Related Articles
  1. Insights

    A Primer On Inflation

    Inflation has a negative connotation, but is it all bad or does it offer some tangible benefits?
  2. Investing

    Interest Rates Explained: Nominal, Real, Effective

    Interest rates are divided into subcategories. Smart investors look beyond the nominal or coupon rate of a bond or loan to see if it fits their objectives.
  3. Insights

    Should You Worry About the U.S Inflation rate?

    Understand how inflation is measured, how U.S. inflation compares to other countries, and if investors should be concerned with rising inflation.
  4. Insights

    What You Should Know About Inflation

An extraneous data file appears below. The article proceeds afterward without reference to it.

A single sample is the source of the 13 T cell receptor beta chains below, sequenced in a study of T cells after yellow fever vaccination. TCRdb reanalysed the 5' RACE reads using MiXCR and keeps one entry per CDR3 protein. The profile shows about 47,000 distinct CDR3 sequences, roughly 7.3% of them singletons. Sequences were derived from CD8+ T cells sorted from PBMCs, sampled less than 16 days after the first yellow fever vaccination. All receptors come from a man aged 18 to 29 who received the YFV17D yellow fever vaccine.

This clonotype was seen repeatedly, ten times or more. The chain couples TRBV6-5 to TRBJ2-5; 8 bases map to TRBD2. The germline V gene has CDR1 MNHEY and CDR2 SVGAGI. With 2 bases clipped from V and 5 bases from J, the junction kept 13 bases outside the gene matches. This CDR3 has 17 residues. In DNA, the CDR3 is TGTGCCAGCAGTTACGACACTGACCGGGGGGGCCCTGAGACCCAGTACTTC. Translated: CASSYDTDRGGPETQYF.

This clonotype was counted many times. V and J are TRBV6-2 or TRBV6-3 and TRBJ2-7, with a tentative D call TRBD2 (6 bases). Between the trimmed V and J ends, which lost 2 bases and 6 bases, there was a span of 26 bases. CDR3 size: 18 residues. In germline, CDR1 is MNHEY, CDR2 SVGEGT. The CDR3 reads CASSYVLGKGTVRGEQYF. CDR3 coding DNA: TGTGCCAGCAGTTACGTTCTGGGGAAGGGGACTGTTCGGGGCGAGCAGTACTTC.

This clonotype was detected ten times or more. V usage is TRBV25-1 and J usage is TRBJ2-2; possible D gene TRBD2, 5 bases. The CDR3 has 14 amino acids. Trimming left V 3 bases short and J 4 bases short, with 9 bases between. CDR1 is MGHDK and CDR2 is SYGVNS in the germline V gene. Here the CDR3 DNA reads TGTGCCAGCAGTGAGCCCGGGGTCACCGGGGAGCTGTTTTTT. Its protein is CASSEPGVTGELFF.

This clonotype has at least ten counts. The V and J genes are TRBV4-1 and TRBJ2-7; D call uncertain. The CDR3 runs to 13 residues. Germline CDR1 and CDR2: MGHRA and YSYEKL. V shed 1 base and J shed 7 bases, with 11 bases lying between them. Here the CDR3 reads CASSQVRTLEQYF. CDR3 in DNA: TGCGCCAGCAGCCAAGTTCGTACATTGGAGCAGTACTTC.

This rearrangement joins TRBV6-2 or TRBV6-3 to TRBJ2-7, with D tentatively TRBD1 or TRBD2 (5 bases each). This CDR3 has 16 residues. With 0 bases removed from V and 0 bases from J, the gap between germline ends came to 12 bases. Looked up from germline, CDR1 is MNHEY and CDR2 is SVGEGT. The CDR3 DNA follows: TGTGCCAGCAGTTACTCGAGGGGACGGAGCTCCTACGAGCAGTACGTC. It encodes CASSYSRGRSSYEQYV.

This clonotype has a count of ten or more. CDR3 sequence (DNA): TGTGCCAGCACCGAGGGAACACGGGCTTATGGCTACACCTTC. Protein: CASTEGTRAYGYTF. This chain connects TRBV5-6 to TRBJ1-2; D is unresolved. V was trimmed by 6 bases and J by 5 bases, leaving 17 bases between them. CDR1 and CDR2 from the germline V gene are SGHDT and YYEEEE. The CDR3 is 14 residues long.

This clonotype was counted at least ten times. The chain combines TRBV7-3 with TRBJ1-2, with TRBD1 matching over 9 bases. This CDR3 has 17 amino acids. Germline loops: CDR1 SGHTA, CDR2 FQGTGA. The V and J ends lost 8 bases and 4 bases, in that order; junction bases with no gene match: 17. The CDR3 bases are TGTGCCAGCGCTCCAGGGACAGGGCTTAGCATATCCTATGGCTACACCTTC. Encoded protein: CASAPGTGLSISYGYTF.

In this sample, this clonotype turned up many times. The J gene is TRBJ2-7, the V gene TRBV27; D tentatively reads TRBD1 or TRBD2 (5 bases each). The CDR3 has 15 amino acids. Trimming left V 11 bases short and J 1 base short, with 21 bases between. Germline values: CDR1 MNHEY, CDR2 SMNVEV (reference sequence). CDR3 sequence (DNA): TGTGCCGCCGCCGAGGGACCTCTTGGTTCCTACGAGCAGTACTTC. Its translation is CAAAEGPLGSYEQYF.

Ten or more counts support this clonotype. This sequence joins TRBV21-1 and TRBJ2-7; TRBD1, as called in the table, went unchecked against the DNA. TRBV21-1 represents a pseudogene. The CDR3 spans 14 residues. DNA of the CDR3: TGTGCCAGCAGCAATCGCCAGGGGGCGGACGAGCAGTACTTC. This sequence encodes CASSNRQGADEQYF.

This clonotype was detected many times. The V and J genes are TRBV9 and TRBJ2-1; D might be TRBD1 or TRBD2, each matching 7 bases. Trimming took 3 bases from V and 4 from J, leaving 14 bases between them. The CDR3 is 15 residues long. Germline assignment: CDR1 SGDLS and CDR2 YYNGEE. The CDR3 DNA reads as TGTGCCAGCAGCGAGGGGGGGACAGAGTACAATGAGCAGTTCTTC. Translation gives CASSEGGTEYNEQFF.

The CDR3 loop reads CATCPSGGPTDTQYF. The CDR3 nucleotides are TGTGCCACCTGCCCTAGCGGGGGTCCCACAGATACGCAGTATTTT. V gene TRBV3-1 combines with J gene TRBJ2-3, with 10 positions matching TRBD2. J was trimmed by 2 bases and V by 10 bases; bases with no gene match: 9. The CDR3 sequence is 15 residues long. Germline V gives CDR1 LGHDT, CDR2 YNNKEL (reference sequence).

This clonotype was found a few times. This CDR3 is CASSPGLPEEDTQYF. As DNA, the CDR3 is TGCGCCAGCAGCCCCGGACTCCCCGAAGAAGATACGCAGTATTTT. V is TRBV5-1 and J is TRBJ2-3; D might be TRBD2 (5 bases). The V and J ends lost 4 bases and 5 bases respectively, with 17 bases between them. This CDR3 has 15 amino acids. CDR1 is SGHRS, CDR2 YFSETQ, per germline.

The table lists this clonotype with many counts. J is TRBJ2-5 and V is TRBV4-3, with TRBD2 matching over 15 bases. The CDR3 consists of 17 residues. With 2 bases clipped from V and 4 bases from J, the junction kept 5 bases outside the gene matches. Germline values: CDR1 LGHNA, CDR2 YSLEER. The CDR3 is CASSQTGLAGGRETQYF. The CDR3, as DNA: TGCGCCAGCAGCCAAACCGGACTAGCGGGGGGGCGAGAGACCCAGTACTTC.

Find out how this figure relates to your investment portfolio.
  5. Investing

    How Inflation Affects Your Cash Savings

    Prices tend to rise over time and this inflation can cut into the value of your savings. Here are some ways you can manage the situation.
  6. Financial Advisor

    Corporate Bonds and the Impact of Inflation Risk

    The impact of inflation risk affecting corporate bond returns can be significant. It may even result in a real loss of purchasing power.
  7. Investing

    What Causes Inflation in the United States

    Inflation is the main catalyst behind U.S monetary policy. But what causes this phenomenon of sustained rising prices? Read on to find out.
  8. Investing

    Retirement Planning: Why Real Rates of Return Matter Most

    Here's how to plot your real rate of return, understand your "personal inflation rate" and safeguard your retirement funds against inflation.